Designers are working quickly to protect humans from illness. At the start of the pandemic, designs for personal protective equipment (PPE) had changed very little for nearly fifty years. In the face of alarming shortages, the global maker movement jumped into action, and legions of home sewers stitched masks for essential workers. Engineers, artists, doctors, and designers sought to improve the comfort, effectiveness, and sustainability of PPE. Meanwhile, official guidelines were shifting. What is the state of PPE design now?

Moderated by Morgan Hutchinson, MD and Ellen Lupton

Monique Smith, MD
Emergency Doctor, Founding Director, Health Design ED, Emory University

Monique Smith, MD; Photo by Jules Photography

Adam Wentworth
Designer, TEAL Reusable Respirator

Adam Wentworth

Sabrina Paseman
Designer, Essential Mask Brace

Sabrina Paseman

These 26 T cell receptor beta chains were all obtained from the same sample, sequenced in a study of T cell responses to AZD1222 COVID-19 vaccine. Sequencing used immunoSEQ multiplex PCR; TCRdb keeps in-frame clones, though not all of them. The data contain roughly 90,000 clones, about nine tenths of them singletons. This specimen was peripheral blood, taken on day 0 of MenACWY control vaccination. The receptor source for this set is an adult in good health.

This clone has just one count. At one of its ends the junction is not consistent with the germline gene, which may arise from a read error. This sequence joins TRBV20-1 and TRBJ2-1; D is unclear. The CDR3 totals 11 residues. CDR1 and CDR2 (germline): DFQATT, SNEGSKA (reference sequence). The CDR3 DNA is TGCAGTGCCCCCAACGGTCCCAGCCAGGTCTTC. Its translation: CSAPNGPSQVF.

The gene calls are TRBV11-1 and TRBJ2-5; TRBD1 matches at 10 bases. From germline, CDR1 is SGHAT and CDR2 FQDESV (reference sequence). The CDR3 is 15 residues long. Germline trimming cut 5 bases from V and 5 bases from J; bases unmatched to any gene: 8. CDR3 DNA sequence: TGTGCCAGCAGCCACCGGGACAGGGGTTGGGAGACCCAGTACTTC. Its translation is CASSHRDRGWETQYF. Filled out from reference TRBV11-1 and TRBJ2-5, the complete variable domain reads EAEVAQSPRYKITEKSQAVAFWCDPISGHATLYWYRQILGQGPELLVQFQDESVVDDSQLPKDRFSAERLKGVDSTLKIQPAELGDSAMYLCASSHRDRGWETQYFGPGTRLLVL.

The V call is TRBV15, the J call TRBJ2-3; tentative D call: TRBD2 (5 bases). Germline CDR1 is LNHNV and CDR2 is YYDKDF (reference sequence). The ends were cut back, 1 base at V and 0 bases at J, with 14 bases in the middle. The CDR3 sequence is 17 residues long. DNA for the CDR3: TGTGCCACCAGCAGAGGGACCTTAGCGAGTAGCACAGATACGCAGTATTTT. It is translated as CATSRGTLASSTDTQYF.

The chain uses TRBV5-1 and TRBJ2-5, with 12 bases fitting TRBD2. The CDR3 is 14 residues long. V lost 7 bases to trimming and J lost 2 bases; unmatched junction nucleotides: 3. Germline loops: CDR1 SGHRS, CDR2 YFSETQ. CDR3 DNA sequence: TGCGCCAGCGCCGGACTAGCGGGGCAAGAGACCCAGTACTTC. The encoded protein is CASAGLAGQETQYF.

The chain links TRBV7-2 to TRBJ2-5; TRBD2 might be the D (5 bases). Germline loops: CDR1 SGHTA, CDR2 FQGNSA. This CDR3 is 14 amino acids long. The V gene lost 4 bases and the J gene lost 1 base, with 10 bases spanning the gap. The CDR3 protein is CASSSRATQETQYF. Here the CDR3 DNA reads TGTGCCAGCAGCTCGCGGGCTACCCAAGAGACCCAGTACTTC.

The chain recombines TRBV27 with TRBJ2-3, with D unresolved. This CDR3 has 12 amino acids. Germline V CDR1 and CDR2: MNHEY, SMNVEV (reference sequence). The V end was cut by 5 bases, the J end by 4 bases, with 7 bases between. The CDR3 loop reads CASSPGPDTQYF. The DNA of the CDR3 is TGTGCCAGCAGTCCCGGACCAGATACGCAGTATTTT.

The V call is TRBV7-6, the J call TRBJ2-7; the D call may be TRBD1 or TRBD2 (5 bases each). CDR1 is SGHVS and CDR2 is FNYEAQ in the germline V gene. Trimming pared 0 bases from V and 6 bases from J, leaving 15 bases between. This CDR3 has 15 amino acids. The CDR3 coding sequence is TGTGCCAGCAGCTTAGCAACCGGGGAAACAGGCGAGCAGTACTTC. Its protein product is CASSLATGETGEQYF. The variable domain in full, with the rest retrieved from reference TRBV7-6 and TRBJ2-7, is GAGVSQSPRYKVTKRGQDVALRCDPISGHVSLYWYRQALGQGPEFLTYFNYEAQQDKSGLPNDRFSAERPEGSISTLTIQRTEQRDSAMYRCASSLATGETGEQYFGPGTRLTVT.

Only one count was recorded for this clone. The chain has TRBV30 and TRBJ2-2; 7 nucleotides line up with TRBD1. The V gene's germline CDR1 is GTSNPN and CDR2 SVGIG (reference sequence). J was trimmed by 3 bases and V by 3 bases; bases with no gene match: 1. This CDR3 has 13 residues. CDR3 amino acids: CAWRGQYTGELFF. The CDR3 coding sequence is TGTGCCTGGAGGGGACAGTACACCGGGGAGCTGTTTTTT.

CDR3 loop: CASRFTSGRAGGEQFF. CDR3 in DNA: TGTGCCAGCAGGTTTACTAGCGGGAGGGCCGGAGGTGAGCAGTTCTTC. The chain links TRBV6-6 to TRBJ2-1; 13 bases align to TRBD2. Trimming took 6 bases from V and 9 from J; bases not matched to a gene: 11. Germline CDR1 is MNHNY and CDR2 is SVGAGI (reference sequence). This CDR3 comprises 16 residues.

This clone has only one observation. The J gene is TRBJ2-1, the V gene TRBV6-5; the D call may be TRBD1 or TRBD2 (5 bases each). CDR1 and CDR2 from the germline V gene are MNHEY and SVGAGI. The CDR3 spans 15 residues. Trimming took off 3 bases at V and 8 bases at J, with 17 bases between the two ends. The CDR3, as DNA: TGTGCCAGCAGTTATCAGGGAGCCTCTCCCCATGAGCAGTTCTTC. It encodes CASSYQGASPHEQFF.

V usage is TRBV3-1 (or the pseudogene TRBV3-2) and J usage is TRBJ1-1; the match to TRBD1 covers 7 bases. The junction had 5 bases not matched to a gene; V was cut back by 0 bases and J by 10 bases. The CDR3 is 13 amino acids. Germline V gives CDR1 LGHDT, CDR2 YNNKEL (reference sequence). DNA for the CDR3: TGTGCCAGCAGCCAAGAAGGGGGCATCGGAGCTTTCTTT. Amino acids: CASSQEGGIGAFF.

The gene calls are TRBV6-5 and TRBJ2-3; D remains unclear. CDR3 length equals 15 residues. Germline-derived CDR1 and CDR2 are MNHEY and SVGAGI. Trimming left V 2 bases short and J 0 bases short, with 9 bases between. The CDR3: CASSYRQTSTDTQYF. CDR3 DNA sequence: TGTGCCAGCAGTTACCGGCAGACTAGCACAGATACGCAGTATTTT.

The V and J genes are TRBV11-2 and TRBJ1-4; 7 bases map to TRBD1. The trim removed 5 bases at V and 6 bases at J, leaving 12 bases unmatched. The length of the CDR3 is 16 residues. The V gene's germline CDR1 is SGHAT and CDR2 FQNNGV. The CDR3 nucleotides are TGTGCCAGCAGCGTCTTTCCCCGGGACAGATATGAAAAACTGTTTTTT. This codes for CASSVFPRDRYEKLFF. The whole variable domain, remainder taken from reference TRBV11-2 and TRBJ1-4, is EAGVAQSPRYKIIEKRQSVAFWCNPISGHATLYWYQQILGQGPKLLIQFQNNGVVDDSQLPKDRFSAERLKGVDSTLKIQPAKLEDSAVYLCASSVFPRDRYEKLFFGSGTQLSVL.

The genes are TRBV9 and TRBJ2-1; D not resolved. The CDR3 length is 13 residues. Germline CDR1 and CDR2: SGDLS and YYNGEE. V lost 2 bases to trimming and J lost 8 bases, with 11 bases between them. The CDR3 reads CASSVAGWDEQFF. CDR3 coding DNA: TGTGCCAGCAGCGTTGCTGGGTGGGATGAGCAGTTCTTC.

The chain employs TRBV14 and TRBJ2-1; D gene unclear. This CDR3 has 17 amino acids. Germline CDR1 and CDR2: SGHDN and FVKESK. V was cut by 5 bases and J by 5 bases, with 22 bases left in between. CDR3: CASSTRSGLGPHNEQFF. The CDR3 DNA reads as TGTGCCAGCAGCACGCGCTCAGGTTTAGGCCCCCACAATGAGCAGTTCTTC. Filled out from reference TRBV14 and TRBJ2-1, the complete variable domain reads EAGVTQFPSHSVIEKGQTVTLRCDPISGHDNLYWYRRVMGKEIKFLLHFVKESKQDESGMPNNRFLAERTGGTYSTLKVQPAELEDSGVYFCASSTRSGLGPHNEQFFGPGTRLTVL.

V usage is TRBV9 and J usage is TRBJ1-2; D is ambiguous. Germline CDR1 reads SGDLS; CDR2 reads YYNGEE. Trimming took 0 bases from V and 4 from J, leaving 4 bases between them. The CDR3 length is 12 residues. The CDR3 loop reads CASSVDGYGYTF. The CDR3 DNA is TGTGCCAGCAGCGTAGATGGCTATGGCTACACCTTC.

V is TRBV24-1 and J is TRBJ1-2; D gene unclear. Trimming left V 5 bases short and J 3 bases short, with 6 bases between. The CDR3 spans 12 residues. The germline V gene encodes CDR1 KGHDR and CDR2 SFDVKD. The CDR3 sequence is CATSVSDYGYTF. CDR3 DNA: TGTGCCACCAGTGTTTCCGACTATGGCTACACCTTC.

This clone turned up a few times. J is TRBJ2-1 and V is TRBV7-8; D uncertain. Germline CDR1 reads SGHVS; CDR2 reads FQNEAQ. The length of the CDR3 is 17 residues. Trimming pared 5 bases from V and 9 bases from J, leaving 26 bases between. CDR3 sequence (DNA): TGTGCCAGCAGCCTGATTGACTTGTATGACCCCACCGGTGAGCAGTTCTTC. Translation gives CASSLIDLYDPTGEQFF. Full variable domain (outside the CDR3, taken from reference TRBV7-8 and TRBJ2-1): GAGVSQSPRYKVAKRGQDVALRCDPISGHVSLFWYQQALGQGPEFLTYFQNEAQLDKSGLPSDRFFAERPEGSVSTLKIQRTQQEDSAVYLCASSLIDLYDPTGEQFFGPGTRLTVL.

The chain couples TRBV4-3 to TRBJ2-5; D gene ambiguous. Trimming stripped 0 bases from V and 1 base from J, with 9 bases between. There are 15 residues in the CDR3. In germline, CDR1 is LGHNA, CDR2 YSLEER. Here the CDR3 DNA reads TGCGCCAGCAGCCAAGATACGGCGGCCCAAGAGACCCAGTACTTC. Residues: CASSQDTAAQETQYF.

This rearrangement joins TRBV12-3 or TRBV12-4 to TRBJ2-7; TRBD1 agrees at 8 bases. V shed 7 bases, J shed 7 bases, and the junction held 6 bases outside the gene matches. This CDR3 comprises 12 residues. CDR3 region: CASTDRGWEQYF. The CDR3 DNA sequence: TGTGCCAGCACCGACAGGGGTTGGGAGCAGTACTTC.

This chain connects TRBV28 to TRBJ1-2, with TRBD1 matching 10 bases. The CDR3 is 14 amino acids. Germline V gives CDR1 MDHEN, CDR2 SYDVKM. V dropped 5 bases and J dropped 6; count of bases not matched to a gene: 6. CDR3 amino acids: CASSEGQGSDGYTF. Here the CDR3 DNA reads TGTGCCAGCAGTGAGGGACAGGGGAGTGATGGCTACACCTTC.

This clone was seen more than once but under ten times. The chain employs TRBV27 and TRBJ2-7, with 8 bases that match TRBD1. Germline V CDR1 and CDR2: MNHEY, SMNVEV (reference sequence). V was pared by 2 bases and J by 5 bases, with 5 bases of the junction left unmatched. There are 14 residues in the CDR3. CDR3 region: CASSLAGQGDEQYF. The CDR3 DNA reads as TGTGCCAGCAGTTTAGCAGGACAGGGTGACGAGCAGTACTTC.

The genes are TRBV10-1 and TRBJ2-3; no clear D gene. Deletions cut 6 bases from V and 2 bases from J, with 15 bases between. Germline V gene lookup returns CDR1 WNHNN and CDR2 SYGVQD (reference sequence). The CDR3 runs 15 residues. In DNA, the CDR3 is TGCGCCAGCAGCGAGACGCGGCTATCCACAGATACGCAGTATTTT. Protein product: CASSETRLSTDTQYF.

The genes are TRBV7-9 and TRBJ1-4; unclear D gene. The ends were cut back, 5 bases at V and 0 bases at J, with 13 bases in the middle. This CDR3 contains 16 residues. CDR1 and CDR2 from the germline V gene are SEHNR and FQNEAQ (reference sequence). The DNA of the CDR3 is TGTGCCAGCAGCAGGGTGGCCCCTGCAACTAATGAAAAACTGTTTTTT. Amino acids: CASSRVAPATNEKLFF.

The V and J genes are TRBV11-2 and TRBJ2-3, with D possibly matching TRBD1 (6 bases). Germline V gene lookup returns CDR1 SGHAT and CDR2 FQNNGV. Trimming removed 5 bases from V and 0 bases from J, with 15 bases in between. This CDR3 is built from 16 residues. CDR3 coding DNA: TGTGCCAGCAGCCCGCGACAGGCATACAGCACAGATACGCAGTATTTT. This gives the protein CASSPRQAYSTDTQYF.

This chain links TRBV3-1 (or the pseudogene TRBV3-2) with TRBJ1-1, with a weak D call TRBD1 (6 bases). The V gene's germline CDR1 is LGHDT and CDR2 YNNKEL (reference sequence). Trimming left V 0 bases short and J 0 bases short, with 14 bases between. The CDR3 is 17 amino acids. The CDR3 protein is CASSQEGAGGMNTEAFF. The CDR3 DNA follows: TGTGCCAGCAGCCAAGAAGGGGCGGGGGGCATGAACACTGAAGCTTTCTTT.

Designing on the Front Lines, Season 2

In this virtual forum, designers and doctors talk about designing better services, PPE, public spaces, and more in the age of COVID-19. Presented by the Health Design Lab at Thomas Jefferson University and Cooper Hewitt, Smithsonian Design Museum. Season 1 took place in summer 2020.

Each episode of Designing on the Front Lines, Season 2 will be recorded and archived with transcript and show notes at The show will be re-broadcast each week on Design Lab Podcast with Bon Ku. You can find that podcast on any platform you use to consume podcasts.

Production by Robert Pugliese


This free program will feature short talks and a panel discussion, hosted through Zoom, with the option to dial in as well. Details will be emailed to you upon registration. This program includes closed captioning. For general questions or if we can provide additional accessibility services or accommodations to support your participation in this program, please email us at

The exhibition Design and Healing: Creative Responses to Epidemics is made possible with major support from Crystal and Chris Sacca. Generous support is also provided by Lisa Roberts and David Seltzer and the Lily Auchincloss Foundation. Additional support is provided by the Cooper Hewitt Master’s Program Fund.